Background Recent prevalence studies on hallucinations in idiopathic Parkinson's disease (IPD) reveal that a proportion are of olfactory modality but the clinical features, response to treatment and prognosis of this hallucination modality remain poorly characterised.
Methods 205 consecutively reviewed IPD patients and 205 control patients attending the local hospital were surveyed for the presence of olfactory hallucinations by specific questioning during a consultation and prospectively followed up for at least 3 years.
Results Of 188 patients who had a clinical course remaining consistent with IPD, four were initially found to have olfactory hallucinations, yielding a prevalence of 2.1% (95% CI 0.4 to 5.4%), while two further patients developed such hallucinations later during the study. They were not always accompanied by other hallucination modalities. The patients had a long duration of disease before presentation, loss of sense of smell typical for IPD, a lack of insight into their hallucinations with consequent failure to report them spontaneously, and a good and lasting response to medication adjustment. Unlike patients with visual hallucinations, none developed dementia or features suggestive of non-idiopathic PD over 3 years follow-up. No control patients experienced olfactory hallucinations.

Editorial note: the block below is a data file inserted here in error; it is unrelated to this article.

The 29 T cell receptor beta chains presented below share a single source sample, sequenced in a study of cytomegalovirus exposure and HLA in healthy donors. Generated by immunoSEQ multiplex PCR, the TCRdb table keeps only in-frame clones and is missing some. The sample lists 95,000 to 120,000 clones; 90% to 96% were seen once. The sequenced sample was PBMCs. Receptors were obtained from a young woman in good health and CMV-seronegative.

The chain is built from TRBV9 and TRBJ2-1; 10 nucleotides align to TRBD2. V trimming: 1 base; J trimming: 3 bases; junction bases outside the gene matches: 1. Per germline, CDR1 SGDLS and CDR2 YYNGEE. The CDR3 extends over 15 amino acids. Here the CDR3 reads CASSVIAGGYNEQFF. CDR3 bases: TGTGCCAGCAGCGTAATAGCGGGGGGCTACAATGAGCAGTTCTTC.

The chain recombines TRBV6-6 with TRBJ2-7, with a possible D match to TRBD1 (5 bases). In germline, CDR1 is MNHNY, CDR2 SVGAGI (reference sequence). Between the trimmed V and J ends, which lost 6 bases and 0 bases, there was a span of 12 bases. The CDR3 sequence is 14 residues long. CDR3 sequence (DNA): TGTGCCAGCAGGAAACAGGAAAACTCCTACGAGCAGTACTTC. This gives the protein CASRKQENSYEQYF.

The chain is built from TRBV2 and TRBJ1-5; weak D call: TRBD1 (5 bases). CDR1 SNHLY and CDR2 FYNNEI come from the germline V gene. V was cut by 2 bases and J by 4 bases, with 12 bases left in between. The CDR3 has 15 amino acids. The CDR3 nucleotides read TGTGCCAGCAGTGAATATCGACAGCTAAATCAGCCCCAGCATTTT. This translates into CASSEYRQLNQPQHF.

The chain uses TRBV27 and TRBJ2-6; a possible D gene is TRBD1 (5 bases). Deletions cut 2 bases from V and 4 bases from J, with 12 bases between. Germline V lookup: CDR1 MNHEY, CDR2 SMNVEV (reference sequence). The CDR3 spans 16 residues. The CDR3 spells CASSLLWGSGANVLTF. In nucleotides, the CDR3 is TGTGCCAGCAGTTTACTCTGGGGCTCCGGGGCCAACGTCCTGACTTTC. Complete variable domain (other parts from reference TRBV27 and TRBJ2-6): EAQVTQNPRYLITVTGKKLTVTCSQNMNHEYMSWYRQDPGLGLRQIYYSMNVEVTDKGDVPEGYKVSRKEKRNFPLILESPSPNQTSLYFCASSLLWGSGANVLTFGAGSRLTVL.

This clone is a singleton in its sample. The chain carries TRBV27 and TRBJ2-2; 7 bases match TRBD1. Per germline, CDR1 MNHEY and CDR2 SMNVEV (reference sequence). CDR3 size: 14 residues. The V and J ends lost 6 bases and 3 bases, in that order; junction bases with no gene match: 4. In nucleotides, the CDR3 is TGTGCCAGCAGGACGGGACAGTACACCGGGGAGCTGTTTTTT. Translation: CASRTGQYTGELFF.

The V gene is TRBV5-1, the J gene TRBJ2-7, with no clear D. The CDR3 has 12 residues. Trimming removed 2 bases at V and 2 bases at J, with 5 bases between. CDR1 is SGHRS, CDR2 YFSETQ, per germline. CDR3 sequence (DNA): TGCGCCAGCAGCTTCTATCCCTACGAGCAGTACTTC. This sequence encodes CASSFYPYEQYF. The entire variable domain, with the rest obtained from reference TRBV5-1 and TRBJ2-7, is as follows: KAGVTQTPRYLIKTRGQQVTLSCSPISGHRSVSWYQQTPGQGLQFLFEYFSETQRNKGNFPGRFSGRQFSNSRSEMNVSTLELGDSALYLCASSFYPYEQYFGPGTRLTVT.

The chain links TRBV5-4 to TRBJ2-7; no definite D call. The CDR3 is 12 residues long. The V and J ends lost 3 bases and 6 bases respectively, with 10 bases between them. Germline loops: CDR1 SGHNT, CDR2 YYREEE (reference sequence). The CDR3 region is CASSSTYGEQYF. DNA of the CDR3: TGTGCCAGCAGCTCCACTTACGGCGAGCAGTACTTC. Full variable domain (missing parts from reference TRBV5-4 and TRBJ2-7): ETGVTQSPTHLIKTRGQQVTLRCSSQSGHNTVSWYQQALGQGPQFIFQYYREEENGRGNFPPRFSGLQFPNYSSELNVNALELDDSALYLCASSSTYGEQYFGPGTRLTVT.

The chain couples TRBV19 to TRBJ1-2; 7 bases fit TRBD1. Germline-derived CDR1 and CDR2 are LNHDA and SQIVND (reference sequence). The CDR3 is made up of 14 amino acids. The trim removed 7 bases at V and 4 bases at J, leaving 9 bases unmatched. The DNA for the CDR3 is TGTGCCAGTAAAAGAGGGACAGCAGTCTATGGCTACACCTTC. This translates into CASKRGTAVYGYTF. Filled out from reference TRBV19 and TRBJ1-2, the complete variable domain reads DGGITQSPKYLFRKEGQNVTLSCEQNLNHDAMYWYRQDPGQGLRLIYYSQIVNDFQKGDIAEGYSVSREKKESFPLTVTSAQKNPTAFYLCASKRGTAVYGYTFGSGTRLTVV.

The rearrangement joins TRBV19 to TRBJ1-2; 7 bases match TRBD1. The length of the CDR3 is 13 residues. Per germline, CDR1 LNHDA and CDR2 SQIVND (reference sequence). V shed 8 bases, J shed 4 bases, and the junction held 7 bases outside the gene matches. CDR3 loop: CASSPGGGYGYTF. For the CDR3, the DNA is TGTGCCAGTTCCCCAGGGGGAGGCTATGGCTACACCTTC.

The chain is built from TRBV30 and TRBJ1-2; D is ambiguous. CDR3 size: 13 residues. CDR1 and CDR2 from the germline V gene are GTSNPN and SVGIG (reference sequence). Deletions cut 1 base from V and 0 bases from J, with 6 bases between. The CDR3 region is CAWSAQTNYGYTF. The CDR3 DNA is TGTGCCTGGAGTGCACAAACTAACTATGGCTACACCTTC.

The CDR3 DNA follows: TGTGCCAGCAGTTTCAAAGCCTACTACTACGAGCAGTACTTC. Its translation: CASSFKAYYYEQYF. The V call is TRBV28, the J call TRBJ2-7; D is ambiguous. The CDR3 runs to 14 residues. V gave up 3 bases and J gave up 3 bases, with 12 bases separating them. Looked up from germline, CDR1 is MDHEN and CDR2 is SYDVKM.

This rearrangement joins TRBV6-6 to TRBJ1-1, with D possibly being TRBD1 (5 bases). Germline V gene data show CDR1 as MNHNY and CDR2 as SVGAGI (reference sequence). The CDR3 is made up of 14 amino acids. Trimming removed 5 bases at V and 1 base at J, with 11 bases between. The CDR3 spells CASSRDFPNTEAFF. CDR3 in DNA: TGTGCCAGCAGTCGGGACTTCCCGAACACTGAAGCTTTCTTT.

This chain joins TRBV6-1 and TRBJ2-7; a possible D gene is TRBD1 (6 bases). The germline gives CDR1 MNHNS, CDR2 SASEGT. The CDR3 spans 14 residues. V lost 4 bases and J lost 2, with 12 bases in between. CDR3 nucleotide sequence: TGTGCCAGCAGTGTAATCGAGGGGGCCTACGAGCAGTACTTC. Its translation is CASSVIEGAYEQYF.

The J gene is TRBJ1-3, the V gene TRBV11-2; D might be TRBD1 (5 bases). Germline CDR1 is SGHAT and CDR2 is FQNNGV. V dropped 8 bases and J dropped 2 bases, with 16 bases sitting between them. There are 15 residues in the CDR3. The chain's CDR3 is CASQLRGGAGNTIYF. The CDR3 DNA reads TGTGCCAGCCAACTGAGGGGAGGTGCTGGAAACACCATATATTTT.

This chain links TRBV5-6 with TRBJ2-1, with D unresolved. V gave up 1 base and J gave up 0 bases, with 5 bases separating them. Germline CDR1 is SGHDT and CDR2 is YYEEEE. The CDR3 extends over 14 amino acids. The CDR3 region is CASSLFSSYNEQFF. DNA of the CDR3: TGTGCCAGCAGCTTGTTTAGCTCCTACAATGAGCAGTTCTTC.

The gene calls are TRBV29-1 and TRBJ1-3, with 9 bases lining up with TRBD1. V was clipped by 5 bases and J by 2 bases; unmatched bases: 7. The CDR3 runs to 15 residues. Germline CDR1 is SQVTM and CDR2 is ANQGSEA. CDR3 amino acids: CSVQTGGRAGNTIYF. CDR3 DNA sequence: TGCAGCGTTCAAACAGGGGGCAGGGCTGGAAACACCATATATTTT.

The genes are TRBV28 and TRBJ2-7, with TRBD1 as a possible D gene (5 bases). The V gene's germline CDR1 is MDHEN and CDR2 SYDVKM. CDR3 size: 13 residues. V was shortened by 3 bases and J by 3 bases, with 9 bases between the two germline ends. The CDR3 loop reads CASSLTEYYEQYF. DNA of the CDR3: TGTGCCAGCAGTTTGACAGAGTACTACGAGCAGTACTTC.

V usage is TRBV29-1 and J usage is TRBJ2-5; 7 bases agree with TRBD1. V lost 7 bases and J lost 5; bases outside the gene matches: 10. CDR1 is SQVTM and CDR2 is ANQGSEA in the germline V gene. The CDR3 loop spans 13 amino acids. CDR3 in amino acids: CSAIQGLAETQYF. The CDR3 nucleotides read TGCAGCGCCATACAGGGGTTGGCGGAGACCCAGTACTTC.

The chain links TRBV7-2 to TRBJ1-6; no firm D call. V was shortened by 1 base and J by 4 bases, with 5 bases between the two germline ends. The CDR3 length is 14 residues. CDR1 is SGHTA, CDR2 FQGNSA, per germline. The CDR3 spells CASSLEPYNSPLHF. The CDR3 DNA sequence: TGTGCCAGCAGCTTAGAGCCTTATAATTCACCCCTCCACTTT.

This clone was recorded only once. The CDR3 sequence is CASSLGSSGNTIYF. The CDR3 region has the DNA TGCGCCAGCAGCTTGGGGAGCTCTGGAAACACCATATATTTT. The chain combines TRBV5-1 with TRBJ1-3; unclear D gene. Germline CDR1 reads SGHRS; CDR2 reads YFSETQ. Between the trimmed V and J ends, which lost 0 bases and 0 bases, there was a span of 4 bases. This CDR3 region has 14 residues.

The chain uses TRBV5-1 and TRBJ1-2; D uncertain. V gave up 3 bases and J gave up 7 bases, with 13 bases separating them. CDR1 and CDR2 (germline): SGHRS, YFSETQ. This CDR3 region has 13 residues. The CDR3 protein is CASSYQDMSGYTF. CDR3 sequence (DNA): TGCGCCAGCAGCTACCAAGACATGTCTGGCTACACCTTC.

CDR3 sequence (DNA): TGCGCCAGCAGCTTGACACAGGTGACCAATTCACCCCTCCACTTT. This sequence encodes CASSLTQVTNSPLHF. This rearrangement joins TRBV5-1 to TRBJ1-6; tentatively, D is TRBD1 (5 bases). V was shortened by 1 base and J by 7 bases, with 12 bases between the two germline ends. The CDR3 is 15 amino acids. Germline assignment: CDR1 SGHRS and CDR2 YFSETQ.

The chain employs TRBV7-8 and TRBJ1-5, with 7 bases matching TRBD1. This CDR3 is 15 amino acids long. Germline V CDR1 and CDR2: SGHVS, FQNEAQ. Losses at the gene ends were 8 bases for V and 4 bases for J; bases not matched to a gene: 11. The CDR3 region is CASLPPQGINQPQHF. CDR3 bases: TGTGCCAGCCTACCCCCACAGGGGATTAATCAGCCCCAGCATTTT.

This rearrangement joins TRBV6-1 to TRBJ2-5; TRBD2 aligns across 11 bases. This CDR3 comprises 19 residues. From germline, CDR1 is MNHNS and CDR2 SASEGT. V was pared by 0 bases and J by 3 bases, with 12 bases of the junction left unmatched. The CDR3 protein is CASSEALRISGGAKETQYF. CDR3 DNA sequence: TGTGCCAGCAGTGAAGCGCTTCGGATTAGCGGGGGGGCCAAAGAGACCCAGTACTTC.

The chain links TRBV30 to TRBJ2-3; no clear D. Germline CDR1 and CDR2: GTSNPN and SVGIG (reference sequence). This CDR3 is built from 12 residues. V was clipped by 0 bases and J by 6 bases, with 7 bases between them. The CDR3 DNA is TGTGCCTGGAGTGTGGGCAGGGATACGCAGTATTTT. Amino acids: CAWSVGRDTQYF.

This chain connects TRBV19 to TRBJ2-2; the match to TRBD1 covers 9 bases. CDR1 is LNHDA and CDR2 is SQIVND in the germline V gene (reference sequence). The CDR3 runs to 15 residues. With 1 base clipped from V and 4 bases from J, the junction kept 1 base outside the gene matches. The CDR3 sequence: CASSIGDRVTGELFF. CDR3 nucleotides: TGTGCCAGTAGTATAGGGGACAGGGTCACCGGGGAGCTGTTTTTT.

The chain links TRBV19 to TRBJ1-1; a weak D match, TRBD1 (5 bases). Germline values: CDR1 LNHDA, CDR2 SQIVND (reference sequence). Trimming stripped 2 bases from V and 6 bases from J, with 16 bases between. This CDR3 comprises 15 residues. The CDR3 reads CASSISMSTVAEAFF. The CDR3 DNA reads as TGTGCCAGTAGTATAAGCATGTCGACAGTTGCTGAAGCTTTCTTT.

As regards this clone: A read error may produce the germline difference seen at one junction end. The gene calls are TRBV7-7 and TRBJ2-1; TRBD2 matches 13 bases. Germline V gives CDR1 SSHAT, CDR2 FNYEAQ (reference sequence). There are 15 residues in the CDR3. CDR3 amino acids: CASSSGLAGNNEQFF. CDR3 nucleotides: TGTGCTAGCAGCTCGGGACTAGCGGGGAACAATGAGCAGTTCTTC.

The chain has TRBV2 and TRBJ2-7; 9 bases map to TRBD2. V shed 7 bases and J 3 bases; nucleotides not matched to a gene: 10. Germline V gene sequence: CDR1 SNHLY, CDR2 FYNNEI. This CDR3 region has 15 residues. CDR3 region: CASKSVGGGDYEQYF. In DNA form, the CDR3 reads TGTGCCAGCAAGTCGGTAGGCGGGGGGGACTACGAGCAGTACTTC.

Conclusions The nuisance that olfactory hallucinations cause, their ease of treatment and their failure to be volunteered as a symptom means that specific questioning for their presence should be included in routine assessment of patients with IPD.